Comment on: “Pulmonary Tuberculosis Seasonality Survey in Fars Province, South of Iran”

AUTHORS

Zahra Sahraei 1 , 2 , Elmira Niknami 3 , Ali Saffaei ORCID 3 , *

1 Department of Clinical Pharmacy, School of Pharmacy, Shahid Beheshti University of Medical Sciences, Tehran, Iran

2 Loghman Hakim Hospital, Shahid Beheshti University of Medical Sciences, Tehran, Iran

3 Student Research Committee, Department of Clinical Pharmacy, School of Pharmacy, Shahid Beheshti University of Medical Sciences, Tehran, Iran

How to Cite: Sahraei Z , Niknami E, Saffaei A. Comment on: “Pulmonary Tuberculosis Seasonality Survey in Fars Province, South of Iran”, Shiraz E-Med J. Online ahead of Print ; 21(4):e97381. doi: 10.5812/semj.97381.

ARTICLE INFORMATION

Shiraz E-Medical Journal: 21 (4); e97381
Published Online: January 1, 2020
Article Type: Letter
Received: August 21, 2019
Accepted: August 26, 2019
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Copyright © 2020, Author(s). This is an open-access article distributed under the terms of the Creative Commons Attribution-NonCommercial 4.0 International License (http://creativecommons.org/licenses/by-nc/4.0/) which permits copy and redistribute the material just in noncommercial usages, provided the original work is properly cited.

Dear Editor,

We are glad to read the article by Fallahi et al. (1), entitled “Pulmonary Tuberculosis Seasonality Survey in Fars Province, South of Iran”, which was published in the last issue of the journal. This well-written article aimed to find the sessional distribution pattern of pulmonary tuberculosis (TB). However, there are some concerns regarding interpretation of results.

The authors reported the TB sessional distribution pattern based on diagnosis time. The timeline of TB infection starts when infectious droplets are inhaled by close contacts to infected patients. Then, these infectious droplets penetrate the well ventilated area of lungs. In this situation, the immune system reaction results in granuloma formation. In most patients, the infectious process stops in this step. However, in some patients, active TB infection will be developed within months (miliary TB) or up to decades later (apical pulmonary TB) (2). After onset of TB symptom in infected patients, pulmonary TB will be diagnosed with significant delay. The median diagnostic delay ranges from 30 to 366.5 days in low- and middle-income countries (3). Moreover, another study reported this time between 11 and 18 weeks. Theoretically, patients who are infected in autumn or winter and develop active pulmonary TB infection are diagnosed approximately 11 and 18 weeks after the first onset of symptoms (spring and summer as mentioned in the article) (4). Hence, diagnosis time is not reliable for estimating the sessional distribution pattern and it is better to consider clinical manifestation initiation time instead of diagnosis time. In addition, the sessional distribution pattern of pulmonary TB can be associated with seasonal-related factors such as indoor activities, seasonal changes in the immunity system, local environmental and climate parameters, and nutritional intake (4). Hence, the mentioned parameters should be evaluated accordingly.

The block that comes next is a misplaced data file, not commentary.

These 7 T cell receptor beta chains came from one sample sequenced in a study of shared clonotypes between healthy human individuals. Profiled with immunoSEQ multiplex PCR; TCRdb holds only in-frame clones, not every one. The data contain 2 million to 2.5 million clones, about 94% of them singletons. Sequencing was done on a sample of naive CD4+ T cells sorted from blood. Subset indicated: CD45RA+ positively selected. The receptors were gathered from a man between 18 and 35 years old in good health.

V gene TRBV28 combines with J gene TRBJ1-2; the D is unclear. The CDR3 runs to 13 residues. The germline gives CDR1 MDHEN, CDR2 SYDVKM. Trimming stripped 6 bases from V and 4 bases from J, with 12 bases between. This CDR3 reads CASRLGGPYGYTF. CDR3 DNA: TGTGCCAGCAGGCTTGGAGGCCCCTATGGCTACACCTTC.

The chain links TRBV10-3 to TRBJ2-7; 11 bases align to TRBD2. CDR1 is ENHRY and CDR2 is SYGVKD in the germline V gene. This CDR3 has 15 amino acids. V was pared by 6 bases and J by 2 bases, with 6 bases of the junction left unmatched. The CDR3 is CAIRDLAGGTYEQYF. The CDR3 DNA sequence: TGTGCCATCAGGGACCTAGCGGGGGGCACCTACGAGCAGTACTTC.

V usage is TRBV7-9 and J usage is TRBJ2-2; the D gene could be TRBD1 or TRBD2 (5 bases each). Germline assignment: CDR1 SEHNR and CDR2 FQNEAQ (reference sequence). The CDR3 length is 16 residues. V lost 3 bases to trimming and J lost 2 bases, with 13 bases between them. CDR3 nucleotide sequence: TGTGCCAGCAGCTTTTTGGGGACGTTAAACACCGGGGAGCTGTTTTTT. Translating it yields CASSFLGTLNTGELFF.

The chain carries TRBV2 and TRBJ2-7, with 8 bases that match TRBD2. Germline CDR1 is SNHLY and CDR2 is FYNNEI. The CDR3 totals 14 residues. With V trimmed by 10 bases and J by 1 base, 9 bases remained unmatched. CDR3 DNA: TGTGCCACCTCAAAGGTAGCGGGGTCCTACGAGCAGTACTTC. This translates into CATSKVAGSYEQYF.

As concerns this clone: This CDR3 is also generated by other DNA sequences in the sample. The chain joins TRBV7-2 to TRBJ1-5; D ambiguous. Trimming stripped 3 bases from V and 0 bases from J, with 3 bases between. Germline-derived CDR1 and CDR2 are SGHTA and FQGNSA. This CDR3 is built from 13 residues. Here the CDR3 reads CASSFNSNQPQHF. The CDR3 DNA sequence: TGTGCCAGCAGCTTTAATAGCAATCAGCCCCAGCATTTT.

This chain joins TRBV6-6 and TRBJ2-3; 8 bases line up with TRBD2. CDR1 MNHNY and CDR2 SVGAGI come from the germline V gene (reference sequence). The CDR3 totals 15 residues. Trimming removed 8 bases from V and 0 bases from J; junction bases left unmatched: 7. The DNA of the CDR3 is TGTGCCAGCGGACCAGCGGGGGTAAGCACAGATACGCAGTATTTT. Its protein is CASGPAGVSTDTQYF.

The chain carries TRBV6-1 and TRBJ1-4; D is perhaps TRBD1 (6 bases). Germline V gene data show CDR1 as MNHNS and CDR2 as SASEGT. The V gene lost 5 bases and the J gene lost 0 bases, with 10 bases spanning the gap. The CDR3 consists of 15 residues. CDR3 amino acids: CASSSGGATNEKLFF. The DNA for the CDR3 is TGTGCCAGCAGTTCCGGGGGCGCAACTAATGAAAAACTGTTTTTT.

With all the above interpretations, it is recommended to consider such confounding variables in TB sessional distribution pattern studies. Moreover, fine clinical studies should be designed to determine the sessional distribution pattern of pulmonary TB.

Footnotes

References

  • 1.

    Fallahi MJ, Mirdamadi A, Moghadami M. Pulmonary tuberculosis seasonality survey in Fars Province, South of Iran. Shiraz E Med J. 2019;20(9). e86348. doi: 10.5812/semj.86348.

  • 2.

    Elkington PT. Tuberculosis: Time for a new perspective? J Infect. 2013;66(4):299-302. doi: 10.1016/j.jinf.2013.02.002. [PubMed: 23415730]. [PubMed Central: PMC3632295].

  • 3.

    Getnet F, Demissie M, Assefa N, Mengistie B, Worku A. Delay in diagnosis of pulmonary tuberculosis in low-and middle-income settings: Systematic review and meta-analysis. BMC Pulm Med. 2017;17(1):202. doi: 10.1186/s12890-017-0551-y. [PubMed: 29237451]. [PubMed Central: PMC5729407].

  • 4.

    Fares A. Seasonality of tuberculosis. J Glob Infect Dis. 2011;3(1):46-55. doi: 10.4103/0974-777X.77296. [PubMed: 21572609]. [PubMed Central: PMC3068579].

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